Awareness is growing worldwide of the crucial role that bees and other pollinators play in preserving natural habitats and securing food supplies. In the run-up to World Bee Day on 20 May, Horizon Magazine takes a closer look at how microorganisms in a bee gut are key to ensuring the insects’ – and the planet’s – future.
With three-quarters of global food crops depending on pollinators to some extent, ensuring the wellbeing of these resourceful insects as they confront habitat loss, pollution and pesticides will be central to improving food provisions in years to come.
For bees as well as humans, a healthy digestive tract could go a long way towards enhancing longevity. That’s why researchers are studying the mysterious inner microbiome in bees’ guts to learn more about their resistance to diseases and how best to protect against sickness.
‘The gut microbiota is important for protecting bees against pathogens,’ said Dr Amélie Cabirol, a postdoctoral researcher in honeybee health at the University of Lausanne in Switzerland. ‘We need to understand all the determinants of the bee’s physiology to be able to say “This is the ID card of a healthy bee.”’
A honeybee’s gut is relatively straightforward to study because it’s dominated by specialised communities of only around nine bacterial species. That means they could serve as a good basis for learning more about microbiome in other species too, including humans.
Some pesticides and herbicides affect the gut microbiota of bees. Pesticides called neonicotinoids have often been implicated in pollinator declines. While their use outdoors was banned in the EU in 2018, exemptions have been granted before recent attempts to end the practice.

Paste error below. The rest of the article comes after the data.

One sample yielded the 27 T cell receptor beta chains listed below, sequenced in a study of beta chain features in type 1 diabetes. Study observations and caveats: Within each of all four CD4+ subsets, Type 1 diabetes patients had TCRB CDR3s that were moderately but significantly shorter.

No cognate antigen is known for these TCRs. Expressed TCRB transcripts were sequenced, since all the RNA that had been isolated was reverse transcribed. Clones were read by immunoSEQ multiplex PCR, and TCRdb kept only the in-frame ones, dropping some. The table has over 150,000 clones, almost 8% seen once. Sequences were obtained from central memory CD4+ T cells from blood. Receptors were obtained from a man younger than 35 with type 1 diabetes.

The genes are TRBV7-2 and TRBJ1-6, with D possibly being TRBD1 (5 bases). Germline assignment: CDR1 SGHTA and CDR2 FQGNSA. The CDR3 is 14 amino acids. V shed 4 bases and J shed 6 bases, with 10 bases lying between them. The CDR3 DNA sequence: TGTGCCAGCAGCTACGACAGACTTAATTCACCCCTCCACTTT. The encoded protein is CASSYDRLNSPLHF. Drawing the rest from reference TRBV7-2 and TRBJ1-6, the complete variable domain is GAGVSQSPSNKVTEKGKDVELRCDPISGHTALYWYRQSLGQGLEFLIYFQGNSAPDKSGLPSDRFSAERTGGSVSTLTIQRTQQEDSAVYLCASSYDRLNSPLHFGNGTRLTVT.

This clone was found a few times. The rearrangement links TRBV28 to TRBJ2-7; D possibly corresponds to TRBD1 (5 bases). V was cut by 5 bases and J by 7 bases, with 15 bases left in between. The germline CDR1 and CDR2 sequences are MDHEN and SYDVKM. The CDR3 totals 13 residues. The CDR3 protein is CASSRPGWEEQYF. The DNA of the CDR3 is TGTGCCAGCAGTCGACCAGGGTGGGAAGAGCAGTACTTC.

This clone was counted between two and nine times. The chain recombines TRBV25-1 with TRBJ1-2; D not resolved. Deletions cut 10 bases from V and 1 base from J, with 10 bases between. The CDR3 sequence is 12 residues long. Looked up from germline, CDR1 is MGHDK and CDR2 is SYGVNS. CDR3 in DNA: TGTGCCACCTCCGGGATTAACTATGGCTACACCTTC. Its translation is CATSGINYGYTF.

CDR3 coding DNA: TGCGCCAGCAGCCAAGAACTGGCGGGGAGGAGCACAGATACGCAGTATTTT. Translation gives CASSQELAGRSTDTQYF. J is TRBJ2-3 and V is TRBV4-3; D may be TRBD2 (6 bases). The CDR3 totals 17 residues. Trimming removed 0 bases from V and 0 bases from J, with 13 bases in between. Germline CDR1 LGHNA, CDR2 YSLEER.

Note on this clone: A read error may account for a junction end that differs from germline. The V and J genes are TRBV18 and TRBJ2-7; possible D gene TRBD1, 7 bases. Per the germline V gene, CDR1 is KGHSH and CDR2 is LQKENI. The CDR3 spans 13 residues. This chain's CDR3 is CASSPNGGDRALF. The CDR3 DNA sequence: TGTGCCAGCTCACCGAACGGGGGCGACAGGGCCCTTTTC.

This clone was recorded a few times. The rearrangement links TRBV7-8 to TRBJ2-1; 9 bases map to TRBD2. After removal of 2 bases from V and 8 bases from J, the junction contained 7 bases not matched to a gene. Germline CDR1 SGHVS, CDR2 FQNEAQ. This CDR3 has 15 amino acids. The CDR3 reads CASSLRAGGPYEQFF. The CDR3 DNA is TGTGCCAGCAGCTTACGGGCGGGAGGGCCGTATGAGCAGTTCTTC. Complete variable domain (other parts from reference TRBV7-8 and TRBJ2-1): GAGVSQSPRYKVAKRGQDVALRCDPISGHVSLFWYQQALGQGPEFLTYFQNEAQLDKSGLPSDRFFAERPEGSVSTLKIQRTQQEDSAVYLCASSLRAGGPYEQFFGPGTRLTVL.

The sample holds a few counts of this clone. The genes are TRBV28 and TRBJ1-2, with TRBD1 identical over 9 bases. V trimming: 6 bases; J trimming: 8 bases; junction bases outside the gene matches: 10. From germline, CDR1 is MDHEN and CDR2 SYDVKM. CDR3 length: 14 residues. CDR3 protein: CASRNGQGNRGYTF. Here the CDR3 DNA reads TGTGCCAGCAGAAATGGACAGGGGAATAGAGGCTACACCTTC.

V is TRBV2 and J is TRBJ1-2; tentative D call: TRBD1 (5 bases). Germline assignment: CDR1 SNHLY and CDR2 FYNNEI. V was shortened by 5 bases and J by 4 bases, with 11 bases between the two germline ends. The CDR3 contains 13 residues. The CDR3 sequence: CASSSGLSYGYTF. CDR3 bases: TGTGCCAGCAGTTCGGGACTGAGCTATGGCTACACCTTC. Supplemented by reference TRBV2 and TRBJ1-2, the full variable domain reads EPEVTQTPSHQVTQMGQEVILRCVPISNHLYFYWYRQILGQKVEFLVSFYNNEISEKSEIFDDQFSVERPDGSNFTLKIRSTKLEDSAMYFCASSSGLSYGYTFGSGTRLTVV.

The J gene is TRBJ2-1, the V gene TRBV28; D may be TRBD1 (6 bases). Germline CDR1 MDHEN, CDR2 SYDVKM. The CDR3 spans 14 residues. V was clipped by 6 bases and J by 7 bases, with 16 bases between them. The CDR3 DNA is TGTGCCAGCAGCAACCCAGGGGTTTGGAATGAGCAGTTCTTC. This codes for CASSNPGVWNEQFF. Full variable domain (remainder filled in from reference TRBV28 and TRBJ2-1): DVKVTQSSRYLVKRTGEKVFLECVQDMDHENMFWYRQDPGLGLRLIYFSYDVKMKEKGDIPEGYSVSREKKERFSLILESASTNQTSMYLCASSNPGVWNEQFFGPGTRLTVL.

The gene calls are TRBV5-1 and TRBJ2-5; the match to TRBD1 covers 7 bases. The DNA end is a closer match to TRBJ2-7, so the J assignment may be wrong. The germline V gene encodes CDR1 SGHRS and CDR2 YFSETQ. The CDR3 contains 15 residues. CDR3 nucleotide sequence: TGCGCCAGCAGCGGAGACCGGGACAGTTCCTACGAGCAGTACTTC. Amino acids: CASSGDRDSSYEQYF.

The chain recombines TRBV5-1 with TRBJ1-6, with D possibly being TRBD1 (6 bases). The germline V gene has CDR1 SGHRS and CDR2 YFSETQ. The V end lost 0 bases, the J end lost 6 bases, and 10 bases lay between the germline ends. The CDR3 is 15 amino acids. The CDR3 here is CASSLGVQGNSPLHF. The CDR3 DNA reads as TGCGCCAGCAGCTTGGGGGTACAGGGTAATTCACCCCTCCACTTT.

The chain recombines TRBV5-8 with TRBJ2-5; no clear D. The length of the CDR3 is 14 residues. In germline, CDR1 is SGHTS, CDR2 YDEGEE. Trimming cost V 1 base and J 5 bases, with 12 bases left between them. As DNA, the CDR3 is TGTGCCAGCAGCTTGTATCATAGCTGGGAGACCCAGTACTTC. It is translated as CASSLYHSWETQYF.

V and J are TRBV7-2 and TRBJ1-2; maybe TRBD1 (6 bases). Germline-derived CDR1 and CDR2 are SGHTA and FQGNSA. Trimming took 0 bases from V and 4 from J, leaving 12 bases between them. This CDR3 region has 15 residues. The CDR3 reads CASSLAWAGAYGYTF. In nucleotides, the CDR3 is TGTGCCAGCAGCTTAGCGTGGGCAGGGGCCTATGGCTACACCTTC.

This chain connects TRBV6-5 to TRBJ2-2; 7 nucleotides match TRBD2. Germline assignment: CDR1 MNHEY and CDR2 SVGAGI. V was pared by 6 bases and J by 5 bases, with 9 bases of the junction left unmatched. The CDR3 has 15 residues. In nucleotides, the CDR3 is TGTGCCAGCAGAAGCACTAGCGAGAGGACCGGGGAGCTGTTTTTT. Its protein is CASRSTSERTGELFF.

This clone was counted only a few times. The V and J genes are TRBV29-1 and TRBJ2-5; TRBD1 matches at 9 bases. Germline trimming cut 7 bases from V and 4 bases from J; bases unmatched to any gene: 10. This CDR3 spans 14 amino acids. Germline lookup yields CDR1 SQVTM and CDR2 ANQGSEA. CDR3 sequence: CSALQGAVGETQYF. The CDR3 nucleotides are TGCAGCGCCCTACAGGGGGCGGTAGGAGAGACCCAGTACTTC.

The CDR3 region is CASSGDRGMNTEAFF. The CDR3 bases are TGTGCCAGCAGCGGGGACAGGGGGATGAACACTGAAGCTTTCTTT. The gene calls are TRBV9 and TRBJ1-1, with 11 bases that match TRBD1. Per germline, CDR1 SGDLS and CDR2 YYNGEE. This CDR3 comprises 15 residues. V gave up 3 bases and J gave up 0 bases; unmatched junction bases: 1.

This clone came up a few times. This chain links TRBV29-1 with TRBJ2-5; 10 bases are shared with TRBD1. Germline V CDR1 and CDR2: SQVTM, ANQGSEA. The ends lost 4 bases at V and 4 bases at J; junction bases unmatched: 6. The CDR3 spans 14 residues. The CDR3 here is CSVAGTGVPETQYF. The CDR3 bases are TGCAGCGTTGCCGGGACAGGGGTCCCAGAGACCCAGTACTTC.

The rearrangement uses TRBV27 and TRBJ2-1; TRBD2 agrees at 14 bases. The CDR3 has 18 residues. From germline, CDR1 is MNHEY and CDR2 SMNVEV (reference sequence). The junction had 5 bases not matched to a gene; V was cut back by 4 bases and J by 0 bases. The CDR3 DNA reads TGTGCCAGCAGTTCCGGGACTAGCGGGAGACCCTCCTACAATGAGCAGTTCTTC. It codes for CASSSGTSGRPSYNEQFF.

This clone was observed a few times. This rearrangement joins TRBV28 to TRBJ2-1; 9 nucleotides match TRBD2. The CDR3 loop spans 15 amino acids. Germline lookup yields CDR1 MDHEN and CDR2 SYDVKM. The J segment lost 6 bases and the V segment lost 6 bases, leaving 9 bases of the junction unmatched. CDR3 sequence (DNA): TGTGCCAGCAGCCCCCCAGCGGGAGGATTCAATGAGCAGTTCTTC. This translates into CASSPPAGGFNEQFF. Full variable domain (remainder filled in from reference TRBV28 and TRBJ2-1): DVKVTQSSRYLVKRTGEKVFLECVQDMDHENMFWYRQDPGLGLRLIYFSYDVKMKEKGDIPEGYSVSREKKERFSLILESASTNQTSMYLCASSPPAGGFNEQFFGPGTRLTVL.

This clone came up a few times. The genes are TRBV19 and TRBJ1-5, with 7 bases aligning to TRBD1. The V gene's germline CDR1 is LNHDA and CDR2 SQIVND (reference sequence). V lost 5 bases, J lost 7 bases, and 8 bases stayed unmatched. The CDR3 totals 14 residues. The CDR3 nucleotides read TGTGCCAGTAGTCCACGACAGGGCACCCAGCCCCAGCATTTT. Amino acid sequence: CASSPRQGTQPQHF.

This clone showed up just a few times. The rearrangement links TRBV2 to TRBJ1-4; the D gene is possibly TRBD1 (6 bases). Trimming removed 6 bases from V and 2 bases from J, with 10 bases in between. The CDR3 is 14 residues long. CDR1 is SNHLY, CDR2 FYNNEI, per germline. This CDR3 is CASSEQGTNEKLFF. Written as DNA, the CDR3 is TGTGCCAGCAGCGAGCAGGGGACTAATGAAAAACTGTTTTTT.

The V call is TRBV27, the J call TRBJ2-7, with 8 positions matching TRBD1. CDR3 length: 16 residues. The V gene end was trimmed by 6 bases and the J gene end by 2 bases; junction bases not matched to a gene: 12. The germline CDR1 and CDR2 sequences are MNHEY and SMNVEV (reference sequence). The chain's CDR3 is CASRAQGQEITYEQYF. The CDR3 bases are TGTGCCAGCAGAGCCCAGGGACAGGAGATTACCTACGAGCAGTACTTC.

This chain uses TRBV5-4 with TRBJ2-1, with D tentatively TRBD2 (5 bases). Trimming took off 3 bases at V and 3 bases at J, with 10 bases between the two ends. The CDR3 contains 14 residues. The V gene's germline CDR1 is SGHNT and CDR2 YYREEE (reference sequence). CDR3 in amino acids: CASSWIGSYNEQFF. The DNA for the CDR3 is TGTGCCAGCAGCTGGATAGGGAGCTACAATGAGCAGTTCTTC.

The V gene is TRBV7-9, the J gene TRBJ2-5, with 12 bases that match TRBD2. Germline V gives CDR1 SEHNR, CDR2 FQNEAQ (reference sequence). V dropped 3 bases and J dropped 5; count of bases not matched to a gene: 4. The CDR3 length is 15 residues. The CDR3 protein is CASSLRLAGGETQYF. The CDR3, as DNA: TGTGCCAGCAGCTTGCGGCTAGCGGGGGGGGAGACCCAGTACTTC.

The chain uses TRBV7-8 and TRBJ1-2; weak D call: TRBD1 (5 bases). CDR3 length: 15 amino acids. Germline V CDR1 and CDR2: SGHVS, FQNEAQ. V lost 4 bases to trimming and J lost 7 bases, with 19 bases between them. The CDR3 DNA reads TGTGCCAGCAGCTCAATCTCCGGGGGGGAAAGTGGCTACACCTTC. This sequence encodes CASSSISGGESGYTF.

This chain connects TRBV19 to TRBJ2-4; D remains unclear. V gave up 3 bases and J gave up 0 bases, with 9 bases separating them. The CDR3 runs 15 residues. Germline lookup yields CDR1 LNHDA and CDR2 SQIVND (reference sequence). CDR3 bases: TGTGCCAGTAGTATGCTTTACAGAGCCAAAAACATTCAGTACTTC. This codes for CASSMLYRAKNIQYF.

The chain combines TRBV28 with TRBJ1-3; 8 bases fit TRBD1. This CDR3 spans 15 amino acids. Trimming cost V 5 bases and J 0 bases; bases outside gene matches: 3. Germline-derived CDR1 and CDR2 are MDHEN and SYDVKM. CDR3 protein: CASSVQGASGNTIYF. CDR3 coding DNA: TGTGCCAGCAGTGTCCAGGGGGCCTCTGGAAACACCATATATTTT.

Changes to what’s in a bee’s gut aren’t always lethal but can still hamper the ability to pollinate.
‘There is growing evidence that having a disturbed gut microbiota will impact on bees’ learning and memory performance,’ said Cabirol. ‘Such cognitive abilities are important for bees to associate odours with nectar they get from flowers and therefore remember the best food sources in their environment.’
The EU-funded HarmHoney project that she worked on investigated bee gut health using genetic sequencing and the study of small molecules involved in metabolism within cells. The initiative ran from May 2020 until October 2022.
We need to understand all the determinants of the bee’s physiology.
Her team found that honeybees learned and memorised information better when their gut contained five types of core bacteria than when they contained just one or none.
That suggests performance is improved by interactions between microbe types. The next step will be to test various combinations to pinpoint what’s happening.
‘Now, we can only say that each microbial member on its own is not sufficient to promote these cognitive abilities, but we cannot yet say if every member is necessary for this,’ said Cabirol.
Although recent research suggests honeybees have been on the rise over the past decades, she said that individual colonies can still suffer severe losses and hopes that HarmHoney’s findings can be applied to other threatened bee species.